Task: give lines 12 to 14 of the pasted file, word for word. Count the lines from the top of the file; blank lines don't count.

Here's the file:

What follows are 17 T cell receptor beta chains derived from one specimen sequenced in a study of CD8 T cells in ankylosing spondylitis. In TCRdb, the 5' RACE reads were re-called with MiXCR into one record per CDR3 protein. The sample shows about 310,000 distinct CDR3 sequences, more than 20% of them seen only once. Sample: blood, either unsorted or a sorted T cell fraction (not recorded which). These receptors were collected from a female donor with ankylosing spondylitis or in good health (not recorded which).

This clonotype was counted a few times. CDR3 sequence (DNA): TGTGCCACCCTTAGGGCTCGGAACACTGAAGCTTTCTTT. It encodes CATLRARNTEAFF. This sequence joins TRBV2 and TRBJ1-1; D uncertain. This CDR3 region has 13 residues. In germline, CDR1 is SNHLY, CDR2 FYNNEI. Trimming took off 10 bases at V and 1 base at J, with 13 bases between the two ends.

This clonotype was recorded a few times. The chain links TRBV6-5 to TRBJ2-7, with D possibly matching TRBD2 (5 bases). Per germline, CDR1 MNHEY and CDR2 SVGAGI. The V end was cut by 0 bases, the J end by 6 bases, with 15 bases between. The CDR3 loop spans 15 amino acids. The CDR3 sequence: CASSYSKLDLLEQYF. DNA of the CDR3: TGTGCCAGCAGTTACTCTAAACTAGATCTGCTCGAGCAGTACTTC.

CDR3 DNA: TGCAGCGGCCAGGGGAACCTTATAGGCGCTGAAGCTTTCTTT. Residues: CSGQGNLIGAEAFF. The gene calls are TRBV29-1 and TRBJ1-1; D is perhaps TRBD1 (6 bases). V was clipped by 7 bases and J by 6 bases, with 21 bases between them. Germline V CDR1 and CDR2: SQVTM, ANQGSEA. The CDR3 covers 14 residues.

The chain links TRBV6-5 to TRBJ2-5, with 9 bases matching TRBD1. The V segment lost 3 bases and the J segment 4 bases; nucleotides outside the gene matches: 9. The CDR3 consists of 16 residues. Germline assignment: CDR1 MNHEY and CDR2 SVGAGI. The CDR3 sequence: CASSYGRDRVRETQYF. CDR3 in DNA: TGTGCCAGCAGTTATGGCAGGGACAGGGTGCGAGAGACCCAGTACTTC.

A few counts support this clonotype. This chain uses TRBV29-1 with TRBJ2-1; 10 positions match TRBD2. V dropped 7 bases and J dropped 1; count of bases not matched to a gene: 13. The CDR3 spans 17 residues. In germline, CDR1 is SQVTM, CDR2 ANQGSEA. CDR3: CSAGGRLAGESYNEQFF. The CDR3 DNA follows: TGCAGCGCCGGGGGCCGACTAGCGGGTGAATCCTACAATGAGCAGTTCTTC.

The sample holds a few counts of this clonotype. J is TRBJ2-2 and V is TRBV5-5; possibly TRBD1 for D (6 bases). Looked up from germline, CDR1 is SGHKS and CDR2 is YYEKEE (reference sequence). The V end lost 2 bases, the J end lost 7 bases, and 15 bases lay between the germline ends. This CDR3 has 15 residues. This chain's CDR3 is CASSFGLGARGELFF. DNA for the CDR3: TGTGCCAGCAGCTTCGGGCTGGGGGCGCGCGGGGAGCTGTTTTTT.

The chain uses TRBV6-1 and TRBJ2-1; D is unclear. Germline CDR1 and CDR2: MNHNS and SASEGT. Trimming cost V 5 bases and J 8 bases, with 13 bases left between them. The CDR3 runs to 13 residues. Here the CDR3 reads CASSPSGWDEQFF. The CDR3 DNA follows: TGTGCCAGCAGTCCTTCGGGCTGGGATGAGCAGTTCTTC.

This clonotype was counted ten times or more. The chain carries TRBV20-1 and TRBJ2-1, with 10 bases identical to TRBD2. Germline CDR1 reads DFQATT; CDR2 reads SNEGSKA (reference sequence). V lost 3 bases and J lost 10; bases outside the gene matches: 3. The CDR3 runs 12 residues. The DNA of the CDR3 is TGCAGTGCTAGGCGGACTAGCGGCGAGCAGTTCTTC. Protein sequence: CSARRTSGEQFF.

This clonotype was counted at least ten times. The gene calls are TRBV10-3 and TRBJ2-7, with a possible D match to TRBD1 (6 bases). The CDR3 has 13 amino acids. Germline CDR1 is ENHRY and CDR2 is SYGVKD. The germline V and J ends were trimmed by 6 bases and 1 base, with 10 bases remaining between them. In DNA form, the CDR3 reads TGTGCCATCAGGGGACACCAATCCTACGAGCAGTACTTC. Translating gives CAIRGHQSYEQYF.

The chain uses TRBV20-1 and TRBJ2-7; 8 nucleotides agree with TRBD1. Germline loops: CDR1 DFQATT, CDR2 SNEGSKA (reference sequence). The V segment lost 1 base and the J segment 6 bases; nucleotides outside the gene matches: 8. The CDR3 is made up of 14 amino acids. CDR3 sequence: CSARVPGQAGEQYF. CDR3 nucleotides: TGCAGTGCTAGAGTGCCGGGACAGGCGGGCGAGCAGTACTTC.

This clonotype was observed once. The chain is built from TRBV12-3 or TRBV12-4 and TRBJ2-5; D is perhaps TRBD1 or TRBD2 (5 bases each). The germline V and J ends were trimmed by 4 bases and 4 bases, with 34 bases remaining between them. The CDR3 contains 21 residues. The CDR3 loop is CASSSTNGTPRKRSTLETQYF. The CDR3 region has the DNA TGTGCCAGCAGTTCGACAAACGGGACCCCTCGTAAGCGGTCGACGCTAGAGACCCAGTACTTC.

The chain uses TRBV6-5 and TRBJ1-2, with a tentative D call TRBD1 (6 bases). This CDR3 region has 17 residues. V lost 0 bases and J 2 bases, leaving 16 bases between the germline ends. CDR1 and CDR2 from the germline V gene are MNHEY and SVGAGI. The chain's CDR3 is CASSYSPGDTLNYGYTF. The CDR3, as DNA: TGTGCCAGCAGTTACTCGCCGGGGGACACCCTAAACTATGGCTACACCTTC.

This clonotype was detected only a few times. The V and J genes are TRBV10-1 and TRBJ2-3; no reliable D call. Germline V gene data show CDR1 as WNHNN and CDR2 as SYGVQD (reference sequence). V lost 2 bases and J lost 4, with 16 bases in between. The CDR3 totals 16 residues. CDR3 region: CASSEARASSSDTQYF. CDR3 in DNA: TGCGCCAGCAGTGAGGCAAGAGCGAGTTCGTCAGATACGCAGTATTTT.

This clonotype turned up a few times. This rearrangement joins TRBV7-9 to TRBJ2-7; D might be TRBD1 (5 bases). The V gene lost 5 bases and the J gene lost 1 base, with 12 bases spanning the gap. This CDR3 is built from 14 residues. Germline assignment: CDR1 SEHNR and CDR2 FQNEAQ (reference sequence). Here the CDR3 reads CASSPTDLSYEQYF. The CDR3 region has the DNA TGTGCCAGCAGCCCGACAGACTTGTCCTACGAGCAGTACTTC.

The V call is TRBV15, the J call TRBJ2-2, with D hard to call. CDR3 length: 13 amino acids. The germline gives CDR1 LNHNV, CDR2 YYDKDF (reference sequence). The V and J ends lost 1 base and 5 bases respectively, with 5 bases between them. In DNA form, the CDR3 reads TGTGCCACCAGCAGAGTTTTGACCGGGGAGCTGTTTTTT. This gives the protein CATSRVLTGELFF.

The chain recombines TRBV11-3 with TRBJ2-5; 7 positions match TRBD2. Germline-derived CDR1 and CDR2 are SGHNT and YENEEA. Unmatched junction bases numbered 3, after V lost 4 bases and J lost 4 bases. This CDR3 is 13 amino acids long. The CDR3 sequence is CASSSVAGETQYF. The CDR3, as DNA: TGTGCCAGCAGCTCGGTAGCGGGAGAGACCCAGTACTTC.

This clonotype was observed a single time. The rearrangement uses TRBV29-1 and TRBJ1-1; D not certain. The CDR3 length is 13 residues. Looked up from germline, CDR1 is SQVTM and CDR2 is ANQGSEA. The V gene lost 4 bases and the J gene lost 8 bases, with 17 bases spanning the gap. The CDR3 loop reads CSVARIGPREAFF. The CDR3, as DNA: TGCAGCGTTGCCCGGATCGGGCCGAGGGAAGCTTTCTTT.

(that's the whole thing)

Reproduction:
This clonotype was observed once. The chain is built from TRBV12-3 or TRBV12-4 and TRBJ2-5; D is perhaps TRBD1 or TRBD2 (5 bases each). The germline V and J ends were trimmed by 4 bases and 4 bases, with 34 bases remaining between them. The CDR3 contains 21 residues. The CDR3 loop is CASSSTNGTPRKRSTLETQYF. The CDR3 region has the DNA TGTGCCAGCAGTTCGACAAACGGGACCCCTCGTAAGCGGTCGACGCTAGAGACCCAGTACTTC.

The chain uses TRBV6-5 and TRBJ1-2, with a tentative D call TRBD1 (6 bases). This CDR3 region has 17 residues. V lost 0 bases and J 2 bases, leaving 16 bases between the germline ends. CDR1 and CDR2 from the germline V gene are MNHEY and SVGAGI. The chain's CDR3 is CASSYSPGDTLNYGYTF. The CDR3, as DNA: TGTGCCAGCAGTTACTCGCCGGGGGACACCCTAAACTATGGCTACACCTTC.

This clonotype was detected only a few times. The V and J genes are TRBV10-1 and TRBJ2-3; no reliable D call. Germline V gene data show CDR1 as WNHNN and CDR2 as SYGVQD (reference sequence). V lost 2 bases and J lost 4, with 16 bases in between. The CDR3 totals 16 residues. CDR3 region: CASSEARASSSDTQYF. CDR3 in DNA: TGCGCCAGCAGTGAGGCAAGAGCGAGTTCGTCAGATACGCAGTATTTT.